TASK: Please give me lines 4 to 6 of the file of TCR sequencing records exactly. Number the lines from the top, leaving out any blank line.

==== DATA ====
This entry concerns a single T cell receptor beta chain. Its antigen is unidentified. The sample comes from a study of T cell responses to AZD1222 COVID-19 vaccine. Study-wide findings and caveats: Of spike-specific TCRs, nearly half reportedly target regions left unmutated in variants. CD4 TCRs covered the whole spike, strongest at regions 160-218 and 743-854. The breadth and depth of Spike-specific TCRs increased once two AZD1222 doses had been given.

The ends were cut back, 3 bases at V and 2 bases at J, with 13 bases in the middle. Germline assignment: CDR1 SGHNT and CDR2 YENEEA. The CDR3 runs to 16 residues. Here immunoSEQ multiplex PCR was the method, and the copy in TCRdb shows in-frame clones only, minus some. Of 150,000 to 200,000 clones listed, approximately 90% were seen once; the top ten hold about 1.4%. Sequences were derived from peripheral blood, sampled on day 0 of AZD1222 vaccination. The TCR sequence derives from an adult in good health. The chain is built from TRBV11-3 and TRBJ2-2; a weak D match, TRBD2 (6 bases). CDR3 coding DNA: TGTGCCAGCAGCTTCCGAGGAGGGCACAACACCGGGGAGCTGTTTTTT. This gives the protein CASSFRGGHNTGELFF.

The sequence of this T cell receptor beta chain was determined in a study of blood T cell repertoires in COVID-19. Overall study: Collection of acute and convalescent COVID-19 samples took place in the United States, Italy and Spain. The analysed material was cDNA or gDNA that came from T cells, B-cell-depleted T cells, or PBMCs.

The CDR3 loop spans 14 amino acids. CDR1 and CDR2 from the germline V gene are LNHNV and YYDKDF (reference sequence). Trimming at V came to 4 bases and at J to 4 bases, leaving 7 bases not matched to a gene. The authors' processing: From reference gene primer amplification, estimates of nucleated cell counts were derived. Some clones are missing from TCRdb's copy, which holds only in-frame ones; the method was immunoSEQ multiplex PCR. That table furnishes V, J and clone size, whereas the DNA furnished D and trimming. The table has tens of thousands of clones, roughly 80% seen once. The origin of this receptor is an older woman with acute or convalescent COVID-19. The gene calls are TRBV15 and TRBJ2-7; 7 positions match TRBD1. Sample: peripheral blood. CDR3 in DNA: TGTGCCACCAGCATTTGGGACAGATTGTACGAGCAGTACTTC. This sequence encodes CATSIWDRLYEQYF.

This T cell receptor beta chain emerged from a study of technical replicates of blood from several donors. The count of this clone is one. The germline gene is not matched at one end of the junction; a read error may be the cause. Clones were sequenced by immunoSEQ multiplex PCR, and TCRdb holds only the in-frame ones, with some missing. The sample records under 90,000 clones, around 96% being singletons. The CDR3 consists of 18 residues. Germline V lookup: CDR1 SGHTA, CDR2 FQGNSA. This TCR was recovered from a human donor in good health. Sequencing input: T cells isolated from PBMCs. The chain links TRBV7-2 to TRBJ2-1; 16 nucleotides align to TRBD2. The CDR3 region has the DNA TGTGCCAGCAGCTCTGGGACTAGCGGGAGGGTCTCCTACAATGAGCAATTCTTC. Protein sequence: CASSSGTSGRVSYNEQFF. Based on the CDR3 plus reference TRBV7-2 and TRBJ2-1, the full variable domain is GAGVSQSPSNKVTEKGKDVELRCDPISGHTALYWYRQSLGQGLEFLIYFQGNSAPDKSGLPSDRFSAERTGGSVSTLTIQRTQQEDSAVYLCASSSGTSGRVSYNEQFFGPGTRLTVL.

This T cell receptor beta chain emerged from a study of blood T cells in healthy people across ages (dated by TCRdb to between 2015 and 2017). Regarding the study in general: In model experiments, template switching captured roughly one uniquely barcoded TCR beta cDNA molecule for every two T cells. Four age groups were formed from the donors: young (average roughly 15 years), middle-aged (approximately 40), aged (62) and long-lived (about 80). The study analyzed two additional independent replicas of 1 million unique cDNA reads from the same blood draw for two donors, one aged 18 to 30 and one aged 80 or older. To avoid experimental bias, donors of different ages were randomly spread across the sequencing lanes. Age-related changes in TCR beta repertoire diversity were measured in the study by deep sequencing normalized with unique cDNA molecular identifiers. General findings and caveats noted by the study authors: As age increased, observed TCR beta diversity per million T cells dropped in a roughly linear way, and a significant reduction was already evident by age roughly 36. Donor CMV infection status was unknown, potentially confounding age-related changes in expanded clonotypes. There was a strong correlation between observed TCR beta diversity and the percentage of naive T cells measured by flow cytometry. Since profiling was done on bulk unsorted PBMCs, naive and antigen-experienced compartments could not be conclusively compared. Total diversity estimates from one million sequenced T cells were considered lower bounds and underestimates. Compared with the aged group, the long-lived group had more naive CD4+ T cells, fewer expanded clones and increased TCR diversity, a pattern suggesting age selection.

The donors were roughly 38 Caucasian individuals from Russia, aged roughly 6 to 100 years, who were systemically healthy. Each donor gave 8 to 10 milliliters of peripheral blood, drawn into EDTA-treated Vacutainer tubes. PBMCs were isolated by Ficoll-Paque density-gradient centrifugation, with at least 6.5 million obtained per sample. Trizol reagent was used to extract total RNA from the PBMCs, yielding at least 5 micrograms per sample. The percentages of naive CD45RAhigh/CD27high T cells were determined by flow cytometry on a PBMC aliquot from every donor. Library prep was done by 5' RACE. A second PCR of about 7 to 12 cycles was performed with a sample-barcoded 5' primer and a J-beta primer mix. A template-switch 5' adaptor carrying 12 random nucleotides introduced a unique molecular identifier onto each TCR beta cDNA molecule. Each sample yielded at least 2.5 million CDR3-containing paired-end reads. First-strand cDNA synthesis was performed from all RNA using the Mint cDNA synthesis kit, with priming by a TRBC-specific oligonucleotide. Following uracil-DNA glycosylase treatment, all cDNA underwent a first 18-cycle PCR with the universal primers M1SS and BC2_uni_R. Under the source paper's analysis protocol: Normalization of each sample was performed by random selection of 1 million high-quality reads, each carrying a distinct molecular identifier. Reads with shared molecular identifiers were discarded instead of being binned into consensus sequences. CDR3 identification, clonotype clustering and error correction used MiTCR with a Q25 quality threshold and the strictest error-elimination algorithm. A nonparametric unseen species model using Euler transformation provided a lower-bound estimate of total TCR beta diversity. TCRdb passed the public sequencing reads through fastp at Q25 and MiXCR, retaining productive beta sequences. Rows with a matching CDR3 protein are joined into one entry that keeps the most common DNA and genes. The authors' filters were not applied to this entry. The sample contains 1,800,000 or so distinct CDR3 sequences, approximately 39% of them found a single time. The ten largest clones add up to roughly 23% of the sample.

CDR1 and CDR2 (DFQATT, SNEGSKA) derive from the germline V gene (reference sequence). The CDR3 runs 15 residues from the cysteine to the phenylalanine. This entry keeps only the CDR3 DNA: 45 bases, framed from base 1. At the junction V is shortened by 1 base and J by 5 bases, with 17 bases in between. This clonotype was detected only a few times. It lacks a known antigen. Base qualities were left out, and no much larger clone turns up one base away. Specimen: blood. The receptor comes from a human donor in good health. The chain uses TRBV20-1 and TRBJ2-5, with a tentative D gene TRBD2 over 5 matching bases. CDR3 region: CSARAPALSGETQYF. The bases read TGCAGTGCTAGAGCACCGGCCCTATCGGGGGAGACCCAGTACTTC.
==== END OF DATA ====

The CDR3 loop spans 14 amino acids. CDR1 and CDR2 from the germline V gene are LNHNV and YYDKDF (reference sequence). Trimming at V came to 4 bases and at J to 4 bases, leaving 7 bases not matched to a gene. The authors' processing: From reference gene primer amplification, estimates of nucleated cell counts were derived. Some clones are missing from TCRdb's copy, which holds only in-frame ones; the method was immunoSEQ multiplex PCR. That table furnishes V, J and clone size, whereas the DNA furnished D and trimming. The table has tens of thousands of clones, roughly 80% seen once. The origin of this receptor is an older woman with acute or convalescent COVID-19. The gene calls are TRBV15 and TRBJ2-7; 7 positions match TRBD1. Sample: peripheral blood. CDR3 in DNA: TGTGCCACCAGCATTTGGGACAGATTGTACGAGCAGTACTTC. This sequence encodes CATSIWDRLYEQYF.

This T cell receptor beta chain emerged from a study of technical replicates of blood from several donors. The count of this clone is one. The germline gene is not matched at one end of the junction; a read error may be the cause. Clones were sequenced by immunoSEQ multiplex PCR, and TCRdb holds only the in-frame ones, with some missing. The sample records under 90,000 clones, around 96% being singletons. The CDR3 consists of 18 residues. Germline V lookup: CDR1 SGHTA, CDR2 FQGNSA. This TCR was recovered from a human donor in good health. Sequencing input: T cells isolated from PBMCs. The chain links TRBV7-2 to TRBJ2-1; 16 nucleotides align to TRBD2. The CDR3 region has the DNA TGTGCCAGCAGCTCTGGGACTAGCGGGAGGGTCTCCTACAATGAGCAATTCTTC. Protein sequence: CASSSGTSGRVSYNEQFF. Based on the CDR3 plus reference TRBV7-2 and TRBJ2-1, the full variable domain is GAGVSQSPSNKVTEKGKDVELRCDPISGHTALYWYRQSLGQGLEFLIYFQGNSAPDKSGLPSDRFSAERTGGSVSTLTIQRTQQEDSAVYLCASSSGTSGRVSYNEQFFGPGTRLTVL.

This T cell receptor beta chain emerged from a study of blood T cells in healthy people across ages (dated by TCRdb to between 2015 and 2017). Regarding the study in general: In model experiments, template switching captured roughly one uniquely barcoded TCR beta cDNA molecule for every two T cells. Four age groups were formed from the donors: young (average roughly 15 years), middle-aged (approximately 40), aged (62) and long-lived (about 80). The study analyzed two additional independent replicas of 1 million unique cDNA reads from the same blood draw for two donors, one aged 18 to 30 and one aged 80 or older. To avoid experimental bias, donors of different ages were randomly spread across the sequencing lanes. Age-related changes in TCR beta repertoire diversity were measured in the study by deep sequencing normalized with unique cDNA molecular identifiers. General findings and caveats noted by the study authors: As age increased, observed TCR beta diversity per million T cells dropped in a roughly linear way, and a significant reduction was already evident by age roughly 36. Donor CMV infection status was unknown, potentially confounding age-related changes in expanded clonotypes. There was a strong correlation between observed TCR beta diversity and the percentage of naive T cells measured by flow cytometry. Since profiling was done on bulk unsorted PBMCs, naive and antigen-experienced compartments could not be conclusively compared. Total diversity estimates from one million sequenced T cells were considered lower bounds and underestimates. Compared with the aged group, the long-lived group had more naive CD4+ T cells, fewer expanded clones and increased TCR diversity, a pattern suggesting age selection.